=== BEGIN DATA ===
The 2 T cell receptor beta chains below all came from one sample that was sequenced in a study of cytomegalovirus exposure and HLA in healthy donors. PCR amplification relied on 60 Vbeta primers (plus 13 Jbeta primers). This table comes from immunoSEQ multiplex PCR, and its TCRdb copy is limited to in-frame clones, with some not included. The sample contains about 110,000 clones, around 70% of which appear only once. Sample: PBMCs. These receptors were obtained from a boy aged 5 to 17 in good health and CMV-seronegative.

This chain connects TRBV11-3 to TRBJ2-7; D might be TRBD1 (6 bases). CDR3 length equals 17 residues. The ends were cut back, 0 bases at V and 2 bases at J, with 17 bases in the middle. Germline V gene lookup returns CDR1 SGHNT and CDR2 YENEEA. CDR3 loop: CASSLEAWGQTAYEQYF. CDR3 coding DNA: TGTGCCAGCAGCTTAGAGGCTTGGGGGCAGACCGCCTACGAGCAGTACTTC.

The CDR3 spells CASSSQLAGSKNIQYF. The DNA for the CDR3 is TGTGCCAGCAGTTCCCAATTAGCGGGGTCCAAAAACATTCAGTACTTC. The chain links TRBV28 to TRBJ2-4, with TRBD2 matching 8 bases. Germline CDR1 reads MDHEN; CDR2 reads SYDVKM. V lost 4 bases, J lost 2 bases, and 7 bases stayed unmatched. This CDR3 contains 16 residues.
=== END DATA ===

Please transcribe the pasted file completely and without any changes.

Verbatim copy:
The 2 T cell receptor beta chains below all came from one sample that was sequenced in a study of cytomegalovirus exposure and HLA in healthy donors. PCR amplification relied on 60 Vbeta primers (plus 13 Jbeta primers). This table comes from immunoSEQ multiplex PCR, and its TCRdb copy is limited to in-frame clones, with some not included. The sample contains about 110,000 clones, around 70% of which appear only once. Sample: PBMCs. These receptors were obtained from a boy aged 5 to 17 in good health and CMV-seronegative.

This chain connects TRBV11-3 to TRBJ2-7; D might be TRBD1 (6 bases). CDR3 length equals 17 residues. The ends were cut back, 0 bases at V and 2 bases at J, with 17 bases in the middle. Germline V gene lookup returns CDR1 SGHNT and CDR2 YENEEA. CDR3 loop: CASSLEAWGQTAYEQYF. CDR3 coding DNA: TGTGCCAGCAGCTTAGAGGCTTGGGGGCAGACCGCCTACGAGCAGTACTTC.

The CDR3 spells CASSSQLAGSKNIQYF. The DNA for the CDR3 is TGTGCCAGCAGTTCCCAATTAGCGGGGTCCAAAAACATTCAGTACTTC. The chain links TRBV28 to TRBJ2-4, with TRBD2 matching 8 bases. Germline CDR1 reads MDHEN; CDR2 reads SYDVKM. V lost 4 bases, J lost 2 bases, and 7 bases stayed unmatched. This CDR3 contains 16 residues.